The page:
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Auto blogThu, 06 Jun 2013 14:57:00 EST
When is a stock, 167-horsepower Mazda MX-5 Miata quicker than a Chevrolet Corvette, Ford Mustang, Lamborghini Gallardo, Lotus Elise and a Porsche 911? When it's raining. Sort of.
Mazda Canada arranged a unique drag race to show off the fact that the Miata's optional power retractable folding hardtop can go from top-down to top-up in just 12 seconds flat. In this video, all six cars line up for a drag race, and it starts to rain (well, sort of - but you'll have to watch the video all the way to the end to see what we mean). The green flag is waved, and the timer starts as soon as the convertibles begin to put their tops up. But because the Miata's roof mechanism gets the car's roof back up a full 5.1 seconds quicker than the second-place car, the Mazda gets a serious advantage off the line for the actual drag race.
It's a fun video. And while we've spoiled the results (come on, the video was uploaded by Mazda, you knew the Miata was going to win), be sure to see how it all unfolds, below.
It's a fairly well known fact that removing weight from a car is essentially a panacea for many of the modern automobiles problems. Does it handle like crap? Remove weight. Underpowered? Don't add power; trim the fat. Need to improve fuel economy? It's diet time.
Actually executing a major weight reduction program, though, much like with human beings, is no easy task. Unlike you or I, where motivation is the issue, the prohibitive measure in trimming a car's waistline is money. Lightweight materials are expensive, with carbon fiber and carbon-fiber reinforced plastic still primarily in the domain of higher end vehicles. Even aluminum construction, pioneered on a mass-produced level by Audi and Jaguar, is only now starting to make its way into the mainstream, thanks to the upcoming Ford F-150.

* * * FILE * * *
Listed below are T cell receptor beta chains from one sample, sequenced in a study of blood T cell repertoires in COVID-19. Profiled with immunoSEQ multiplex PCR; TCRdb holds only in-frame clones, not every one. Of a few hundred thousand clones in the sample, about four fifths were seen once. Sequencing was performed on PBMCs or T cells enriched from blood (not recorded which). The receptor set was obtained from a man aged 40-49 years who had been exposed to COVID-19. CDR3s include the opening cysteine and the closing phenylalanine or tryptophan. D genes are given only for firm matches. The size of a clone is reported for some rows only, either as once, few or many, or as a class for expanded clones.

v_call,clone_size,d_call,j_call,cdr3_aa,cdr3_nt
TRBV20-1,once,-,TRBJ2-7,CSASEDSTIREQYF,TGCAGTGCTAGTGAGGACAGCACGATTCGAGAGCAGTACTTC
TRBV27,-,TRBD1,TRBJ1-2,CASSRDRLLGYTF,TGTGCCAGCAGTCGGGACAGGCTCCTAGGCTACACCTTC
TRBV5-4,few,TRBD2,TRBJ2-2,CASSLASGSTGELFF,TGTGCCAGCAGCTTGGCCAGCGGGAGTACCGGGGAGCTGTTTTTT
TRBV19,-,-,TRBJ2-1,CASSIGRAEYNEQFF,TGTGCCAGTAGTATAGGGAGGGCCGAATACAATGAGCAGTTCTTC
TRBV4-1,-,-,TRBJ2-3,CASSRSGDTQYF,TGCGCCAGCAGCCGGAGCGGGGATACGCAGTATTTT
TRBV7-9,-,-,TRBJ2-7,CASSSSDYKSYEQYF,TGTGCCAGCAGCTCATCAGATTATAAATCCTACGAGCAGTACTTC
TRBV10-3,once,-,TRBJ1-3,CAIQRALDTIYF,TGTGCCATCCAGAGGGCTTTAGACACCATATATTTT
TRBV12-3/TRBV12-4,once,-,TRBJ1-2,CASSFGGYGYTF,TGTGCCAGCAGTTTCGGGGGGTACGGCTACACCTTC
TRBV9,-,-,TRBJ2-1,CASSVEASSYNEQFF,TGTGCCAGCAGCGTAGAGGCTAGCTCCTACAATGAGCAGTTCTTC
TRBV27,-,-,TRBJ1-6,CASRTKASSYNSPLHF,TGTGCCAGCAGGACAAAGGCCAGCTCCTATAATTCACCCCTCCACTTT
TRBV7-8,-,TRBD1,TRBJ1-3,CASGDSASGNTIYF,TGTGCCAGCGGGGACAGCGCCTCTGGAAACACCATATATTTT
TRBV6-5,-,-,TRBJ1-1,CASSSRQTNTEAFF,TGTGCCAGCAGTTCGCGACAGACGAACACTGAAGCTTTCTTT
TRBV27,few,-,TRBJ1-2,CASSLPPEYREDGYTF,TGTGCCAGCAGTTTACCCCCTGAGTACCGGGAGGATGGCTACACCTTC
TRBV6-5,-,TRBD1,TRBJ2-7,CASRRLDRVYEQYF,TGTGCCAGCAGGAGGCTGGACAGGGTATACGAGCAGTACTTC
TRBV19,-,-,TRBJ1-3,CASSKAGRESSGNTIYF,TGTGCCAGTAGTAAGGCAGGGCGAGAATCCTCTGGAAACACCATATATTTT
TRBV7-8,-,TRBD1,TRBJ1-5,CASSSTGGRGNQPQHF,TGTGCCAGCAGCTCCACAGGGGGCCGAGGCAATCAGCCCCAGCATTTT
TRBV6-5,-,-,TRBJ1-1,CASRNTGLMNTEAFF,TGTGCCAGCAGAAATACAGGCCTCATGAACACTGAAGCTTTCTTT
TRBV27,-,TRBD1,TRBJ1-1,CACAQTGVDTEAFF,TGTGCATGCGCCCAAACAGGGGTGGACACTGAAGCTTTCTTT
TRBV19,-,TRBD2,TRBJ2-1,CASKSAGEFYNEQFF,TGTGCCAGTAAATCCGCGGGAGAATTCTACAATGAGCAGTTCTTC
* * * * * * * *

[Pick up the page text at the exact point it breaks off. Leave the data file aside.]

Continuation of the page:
With this concept, though, Ford is attempting to show that a mass-produced, lightweight vehicle isn't too far off. This is the Lightweight Concept, and while it may look like a Fusion, it weighs as much as a Fiesta. For reference, the lightest Fusion available to the public is the 3,323-pound, 2.5-liter model with a manual transmission. A manually equipped, 1.6-liter Fiesta, meanwhile, is just 2,537 pounds.
After one of the worst winters in recent memory for much of the country, summer is finally here. It's time to drop the top, open the sunroof or at least put down the windows and take a long drive. The United States Postal Service is celebrating the season's sun in automotive style with two new hot rod Forever stamps.
Both stamps depict classic '32 Ford hot rods. One shows the car from the front at a low angle in red (pictured above), while the other depicts the car from the back in black with flames running down the side.
To introduce the new stamps on their first day of availability, the USPS went straight to the source at the National Street Rod Association Street Rod Nationals in York, PA. They were unveiled by Postmaster General Patrick Donahoe, Car Crazy host Barry Meguiar and NSRA Special Events Director Jerry Kennedy.